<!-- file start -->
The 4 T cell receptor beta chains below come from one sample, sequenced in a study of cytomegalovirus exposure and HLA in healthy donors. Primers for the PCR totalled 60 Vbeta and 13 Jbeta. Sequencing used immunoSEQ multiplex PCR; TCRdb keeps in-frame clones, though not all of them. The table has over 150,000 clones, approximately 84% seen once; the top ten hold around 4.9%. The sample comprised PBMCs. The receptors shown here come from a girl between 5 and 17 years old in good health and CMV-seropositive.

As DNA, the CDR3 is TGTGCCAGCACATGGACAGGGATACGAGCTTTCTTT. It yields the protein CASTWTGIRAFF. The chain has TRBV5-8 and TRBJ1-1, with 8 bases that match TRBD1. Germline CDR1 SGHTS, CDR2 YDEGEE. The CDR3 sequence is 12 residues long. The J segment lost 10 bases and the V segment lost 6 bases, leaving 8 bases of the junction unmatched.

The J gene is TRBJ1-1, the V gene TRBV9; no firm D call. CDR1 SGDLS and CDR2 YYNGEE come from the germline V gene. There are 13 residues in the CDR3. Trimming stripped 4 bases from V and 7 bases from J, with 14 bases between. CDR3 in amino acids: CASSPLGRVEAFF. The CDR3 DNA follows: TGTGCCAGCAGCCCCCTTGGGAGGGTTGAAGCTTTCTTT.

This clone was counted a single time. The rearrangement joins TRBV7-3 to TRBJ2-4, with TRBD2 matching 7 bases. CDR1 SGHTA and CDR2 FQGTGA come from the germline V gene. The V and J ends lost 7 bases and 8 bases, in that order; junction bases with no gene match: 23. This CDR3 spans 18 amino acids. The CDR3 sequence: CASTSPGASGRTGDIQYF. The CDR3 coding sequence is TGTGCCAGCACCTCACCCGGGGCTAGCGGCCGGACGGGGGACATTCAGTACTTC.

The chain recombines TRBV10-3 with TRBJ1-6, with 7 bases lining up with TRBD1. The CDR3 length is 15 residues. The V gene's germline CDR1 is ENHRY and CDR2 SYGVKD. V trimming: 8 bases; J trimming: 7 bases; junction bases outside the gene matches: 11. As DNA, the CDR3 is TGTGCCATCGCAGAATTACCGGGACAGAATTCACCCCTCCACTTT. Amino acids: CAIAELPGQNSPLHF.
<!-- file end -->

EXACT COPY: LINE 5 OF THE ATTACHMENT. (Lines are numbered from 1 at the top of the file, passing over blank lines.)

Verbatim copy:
The chain recombines TRBV10-3 with TRBJ1-6, with 7 bases lining up with TRBD1. The CDR3 length is 15 residues. The V gene's germline CDR1 is ENHRY and CDR2 SYGVKD. V trimming: 8 bases; J trimming: 7 bases; junction bases outside the gene matches: 11. As DNA, the CDR3 is TGTGCCATCGCAGAATTACCGGGACAGAATTCACCCCTCCACTTT. Amino acids: CAIAELPGQNSPLHF.